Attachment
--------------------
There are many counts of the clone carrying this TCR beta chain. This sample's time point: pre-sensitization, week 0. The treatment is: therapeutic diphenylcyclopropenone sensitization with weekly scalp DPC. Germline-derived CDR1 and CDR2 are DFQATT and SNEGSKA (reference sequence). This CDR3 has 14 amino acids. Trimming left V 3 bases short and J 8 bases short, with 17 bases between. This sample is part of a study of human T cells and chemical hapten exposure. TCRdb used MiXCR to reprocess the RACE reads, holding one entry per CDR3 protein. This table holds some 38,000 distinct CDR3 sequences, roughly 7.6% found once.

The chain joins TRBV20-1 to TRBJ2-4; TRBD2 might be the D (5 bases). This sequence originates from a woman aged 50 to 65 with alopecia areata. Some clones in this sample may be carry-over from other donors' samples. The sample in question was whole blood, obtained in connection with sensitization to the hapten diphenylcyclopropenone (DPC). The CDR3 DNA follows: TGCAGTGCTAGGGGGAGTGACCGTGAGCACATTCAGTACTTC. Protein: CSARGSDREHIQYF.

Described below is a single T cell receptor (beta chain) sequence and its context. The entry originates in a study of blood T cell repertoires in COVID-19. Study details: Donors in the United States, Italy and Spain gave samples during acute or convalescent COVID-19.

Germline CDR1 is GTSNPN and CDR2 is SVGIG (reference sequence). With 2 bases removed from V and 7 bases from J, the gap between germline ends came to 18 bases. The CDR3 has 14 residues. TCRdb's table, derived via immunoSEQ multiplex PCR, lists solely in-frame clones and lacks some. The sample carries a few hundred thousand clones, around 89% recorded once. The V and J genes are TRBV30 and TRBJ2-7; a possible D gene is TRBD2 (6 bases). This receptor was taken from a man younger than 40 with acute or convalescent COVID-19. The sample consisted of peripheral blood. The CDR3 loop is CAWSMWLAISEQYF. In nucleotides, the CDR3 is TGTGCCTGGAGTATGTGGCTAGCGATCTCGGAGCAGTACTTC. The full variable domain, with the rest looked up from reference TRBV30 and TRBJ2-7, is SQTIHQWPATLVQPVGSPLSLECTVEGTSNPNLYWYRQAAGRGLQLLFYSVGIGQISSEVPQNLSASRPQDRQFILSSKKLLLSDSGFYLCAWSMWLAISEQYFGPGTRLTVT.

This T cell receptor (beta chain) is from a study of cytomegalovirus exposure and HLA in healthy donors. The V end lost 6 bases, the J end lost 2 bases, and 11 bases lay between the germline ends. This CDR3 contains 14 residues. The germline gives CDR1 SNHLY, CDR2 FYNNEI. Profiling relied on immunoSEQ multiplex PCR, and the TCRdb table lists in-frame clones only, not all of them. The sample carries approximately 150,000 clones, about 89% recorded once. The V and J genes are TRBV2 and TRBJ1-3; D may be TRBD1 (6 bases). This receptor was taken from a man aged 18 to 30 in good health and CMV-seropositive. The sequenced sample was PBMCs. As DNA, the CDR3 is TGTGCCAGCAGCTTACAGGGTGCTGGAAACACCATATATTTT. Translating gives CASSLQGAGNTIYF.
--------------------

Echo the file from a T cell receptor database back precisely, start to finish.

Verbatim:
There are many counts of the clone carrying this TCR beta chain. This sample's time point: pre-sensitization, week 0. The treatment is: therapeutic diphenylcyclopropenone sensitization with weekly scalp DPC. Germline-derived CDR1 and CDR2 are DFQATT and SNEGSKA (reference sequence). This CDR3 has 14 amino acids. Trimming left V 3 bases short and J 8 bases short, with 17 bases between. This sample is part of a study of human T cells and chemical hapten exposure. TCRdb used MiXCR to reprocess the RACE reads, holding one entry per CDR3 protein. This table holds some 38,000 distinct CDR3 sequences, roughly 7.6% found once.

The chain joins TRBV20-1 to TRBJ2-4; TRBD2 might be the D (5 bases). This sequence originates from a woman aged 50 to 65 with alopecia areata. Some clones in this sample may be carry-over from other donors' samples. The sample in question was whole blood, obtained in connection with sensitization to the hapten diphenylcyclopropenone (DPC). The CDR3 DNA follows: TGCAGTGCTAGGGGGAGTGACCGTGAGCACATTCAGTACTTC. Protein: CSARGSDREHIQYF.

Described below is a single T cell receptor (beta chain) sequence and its context. The entry originates in a study of blood T cell repertoires in COVID-19. Study details: Donors in the United States, Italy and Spain gave samples during acute or convalescent COVID-19.

Germline CDR1 is GTSNPN and CDR2 is SVGIG (reference sequence). With 2 bases removed from V and 7 bases from J, the gap between germline ends came to 18 bases. The CDR3 has 14 residues. TCRdb's table, derived via immunoSEQ multiplex PCR, lists solely in-frame clones and lacks some. The sample carries a few hundred thousand clones, around 89% recorded once. The V and J genes are TRBV30 and TRBJ2-7; a possible D gene is TRBD2 (6 bases). This receptor was taken from a man younger than 40 with acute or convalescent COVID-19. The sample consisted of peripheral blood. The CDR3 loop is CAWSMWLAISEQYF. In nucleotides, the CDR3 is TGTGCCTGGAGTATGTGGCTAGCGATCTCGGAGCAGTACTTC. The full variable domain, with the rest looked up from reference TRBV30 and TRBJ2-7, is SQTIHQWPATLVQPVGSPLSLECTVEGTSNPNLYWYRQAAGRGLQLLFYSVGIGQISSEVPQNLSASRPQDRQFILSSKKLLLSDSGFYLCAWSMWLAISEQYFGPGTRLTVT.

This T cell receptor (beta chain) is from a study of cytomegalovirus exposure and HLA in healthy donors. The V end lost 6 bases, the J end lost 2 bases, and 11 bases lay between the germline ends. This CDR3 contains 14 residues. The germline gives CDR1 SNHLY, CDR2 FYNNEI. Profiling relied on immunoSEQ multiplex PCR, and the TCRdb table lists in-frame clones only, not all of them. The sample carries approximately 150,000 clones, about 89% recorded once. The V and J genes are TRBV2 and TRBJ1-3; D may be TRBD1 (6 bases). This receptor was taken from a man aged 18 to 30 in good health and CMV-seropositive. The sequenced sample was PBMCs. As DNA, the CDR3 is TGTGCCAGCAGCTTACAGGGTGCTGGAAACACCATATATTTT. Translating gives CASSLQGAGNTIYF.